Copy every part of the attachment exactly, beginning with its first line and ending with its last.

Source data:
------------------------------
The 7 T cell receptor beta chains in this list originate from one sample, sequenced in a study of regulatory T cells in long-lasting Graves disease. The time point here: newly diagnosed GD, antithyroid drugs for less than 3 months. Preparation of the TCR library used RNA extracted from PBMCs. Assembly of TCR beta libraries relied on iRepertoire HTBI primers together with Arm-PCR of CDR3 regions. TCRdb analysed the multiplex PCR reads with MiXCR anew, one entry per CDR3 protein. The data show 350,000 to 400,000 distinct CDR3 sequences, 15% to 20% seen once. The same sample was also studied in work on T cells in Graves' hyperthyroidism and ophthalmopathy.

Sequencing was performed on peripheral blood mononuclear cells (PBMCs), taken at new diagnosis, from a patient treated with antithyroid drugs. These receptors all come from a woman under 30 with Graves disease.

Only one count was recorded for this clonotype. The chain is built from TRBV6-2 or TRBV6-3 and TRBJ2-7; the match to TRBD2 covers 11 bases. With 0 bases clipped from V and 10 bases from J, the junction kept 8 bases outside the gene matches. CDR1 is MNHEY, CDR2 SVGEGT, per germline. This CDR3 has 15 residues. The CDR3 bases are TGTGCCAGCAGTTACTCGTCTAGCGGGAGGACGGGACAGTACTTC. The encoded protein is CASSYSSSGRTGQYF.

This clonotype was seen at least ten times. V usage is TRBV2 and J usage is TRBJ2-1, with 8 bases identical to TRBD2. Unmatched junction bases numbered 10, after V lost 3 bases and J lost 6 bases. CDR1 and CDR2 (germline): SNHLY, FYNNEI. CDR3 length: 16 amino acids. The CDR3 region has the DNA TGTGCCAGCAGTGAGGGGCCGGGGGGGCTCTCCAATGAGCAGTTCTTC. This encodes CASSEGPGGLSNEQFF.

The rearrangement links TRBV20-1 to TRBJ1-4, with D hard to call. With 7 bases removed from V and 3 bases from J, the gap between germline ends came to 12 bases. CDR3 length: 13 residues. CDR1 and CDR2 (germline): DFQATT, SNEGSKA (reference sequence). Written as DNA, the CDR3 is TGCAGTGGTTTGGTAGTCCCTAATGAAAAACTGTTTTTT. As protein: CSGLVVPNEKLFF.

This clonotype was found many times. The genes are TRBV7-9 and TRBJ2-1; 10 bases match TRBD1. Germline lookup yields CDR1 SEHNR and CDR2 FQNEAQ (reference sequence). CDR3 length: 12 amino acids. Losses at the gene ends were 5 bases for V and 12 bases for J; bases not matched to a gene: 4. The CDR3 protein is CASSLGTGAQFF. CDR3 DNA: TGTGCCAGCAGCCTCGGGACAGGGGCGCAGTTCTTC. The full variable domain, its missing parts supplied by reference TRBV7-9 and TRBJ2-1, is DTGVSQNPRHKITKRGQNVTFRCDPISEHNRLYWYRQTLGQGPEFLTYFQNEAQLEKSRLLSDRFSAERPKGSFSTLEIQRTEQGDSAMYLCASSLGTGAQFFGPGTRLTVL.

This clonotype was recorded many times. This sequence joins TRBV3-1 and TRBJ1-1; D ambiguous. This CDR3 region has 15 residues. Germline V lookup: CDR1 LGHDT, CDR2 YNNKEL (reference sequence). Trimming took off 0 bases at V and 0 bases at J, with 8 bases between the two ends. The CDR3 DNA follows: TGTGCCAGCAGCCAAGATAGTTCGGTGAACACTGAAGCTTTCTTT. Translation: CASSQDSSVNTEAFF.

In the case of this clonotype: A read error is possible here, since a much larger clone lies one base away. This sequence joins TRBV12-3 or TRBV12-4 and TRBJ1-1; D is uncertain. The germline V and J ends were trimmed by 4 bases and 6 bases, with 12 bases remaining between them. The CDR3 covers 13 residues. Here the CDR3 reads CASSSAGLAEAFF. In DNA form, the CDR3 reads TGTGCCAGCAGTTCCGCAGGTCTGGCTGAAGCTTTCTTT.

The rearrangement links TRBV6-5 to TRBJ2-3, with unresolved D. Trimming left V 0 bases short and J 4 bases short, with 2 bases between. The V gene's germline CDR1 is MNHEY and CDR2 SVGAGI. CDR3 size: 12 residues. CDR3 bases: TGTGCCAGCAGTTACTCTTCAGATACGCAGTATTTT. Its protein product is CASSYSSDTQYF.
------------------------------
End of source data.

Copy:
The 7 T cell receptor beta chains in this list originate from one sample, sequenced in a study of regulatory T cells in long-lasting Graves disease. The time point here: newly diagnosed GD, antithyroid drugs for less than 3 months. Preparation of the TCR library used RNA extracted from PBMCs. Assembly of TCR beta libraries relied on iRepertoire HTBI primers together with Arm-PCR of CDR3 regions. TCRdb analysed the multiplex PCR reads with MiXCR anew, one entry per CDR3 protein. The data show 350,000 to 400,000 distinct CDR3 sequences, 15% to 20% seen once. The same sample was also studied in work on T cells in Graves' hyperthyroidism and ophthalmopathy.

Sequencing was performed on peripheral blood mononuclear cells (PBMCs), taken at new diagnosis, from a patient treated with antithyroid drugs. These receptors all come from a woman under 30 with Graves disease.

Only one count was recorded for this clonotype. The chain is built from TRBV6-2 or TRBV6-3 and TRBJ2-7; the match to TRBD2 covers 11 bases. With 0 bases clipped from V and 10 bases from J, the junction kept 8 bases outside the gene matches. CDR1 is MNHEY, CDR2 SVGEGT, per germline. This CDR3 has 15 residues. The CDR3 bases are TGTGCCAGCAGTTACTCGTCTAGCGGGAGGACGGGACAGTACTTC. The encoded protein is CASSYSSSGRTGQYF.

This clonotype was seen at least ten times. V usage is TRBV2 and J usage is TRBJ2-1, with 8 bases identical to TRBD2. Unmatched junction bases numbered 10, after V lost 3 bases and J lost 6 bases. CDR1 and CDR2 (germline): SNHLY, FYNNEI. CDR3 length: 16 amino acids. The CDR3 region has the DNA TGTGCCAGCAGTGAGGGGCCGGGGGGGCTCTCCAATGAGCAGTTCTTC. This encodes CASSEGPGGLSNEQFF.

The rearrangement links TRBV20-1 to TRBJ1-4, with D hard to call. With 7 bases removed from V and 3 bases from J, the gap between germline ends came to 12 bases. CDR3 length: 13 residues. CDR1 and CDR2 (germline): DFQATT, SNEGSKA (reference sequence). Written as DNA, the CDR3 is TGCAGTGGTTTGGTAGTCCCTAATGAAAAACTGTTTTTT. As protein: CSGLVVPNEKLFF.

This clonotype was found many times. The genes are TRBV7-9 and TRBJ2-1; 10 bases match TRBD1. Germline lookup yields CDR1 SEHNR and CDR2 FQNEAQ (reference sequence). CDR3 length: 12 amino acids. Losses at the gene ends were 5 bases for V and 12 bases for J; bases not matched to a gene: 4. The CDR3 protein is CASSLGTGAQFF. CDR3 DNA: TGTGCCAGCAGCCTCGGGACAGGGGCGCAGTTCTTC. The full variable domain, its missing parts supplied by reference TRBV7-9 and TRBJ2-1, is DTGVSQNPRHKITKRGQNVTFRCDPISEHNRLYWYRQTLGQGPEFLTYFQNEAQLEKSRLLSDRFSAERPKGSFSTLEIQRTEQGDSAMYLCASSLGTGAQFFGPGTRLTVL.

This clonotype was recorded many times. This sequence joins TRBV3-1 and TRBJ1-1; D ambiguous. This CDR3 region has 15 residues. Germline V lookup: CDR1 LGHDT, CDR2 YNNKEL (reference sequence). Trimming took off 0 bases at V and 0 bases at J, with 8 bases between the two ends. The CDR3 DNA follows: TGTGCCAGCAGCCAAGATAGTTCGGTGAACACTGAAGCTTTCTTT. Translation: CASSQDSSVNTEAFF.

In the case of this clonotype: A read error is possible here, since a much larger clone lies one base away. This sequence joins TRBV12-3 or TRBV12-4 and TRBJ1-1; D is uncertain. The germline V and J ends were trimmed by 4 bases and 6 bases, with 12 bases remaining between them. The CDR3 covers 13 residues. Here the CDR3 reads CASSSAGLAEAFF. In DNA form, the CDR3 reads TGTGCCAGCAGTTCCGCAGGTCTGGCTGAAGCTTTCTTT.

The rearrangement links TRBV6-5 to TRBJ2-3, with unresolved D. Trimming left V 0 bases short and J 4 bases short, with 2 bases between. The V gene's germline CDR1 is MNHEY and CDR2 SVGAGI. CDR3 size: 12 residues. CDR3 bases: TGTGCCAGCAGTTACTCTTCAGATACGCAGTATTTT. Its protein product is CASSYSSDTQYF.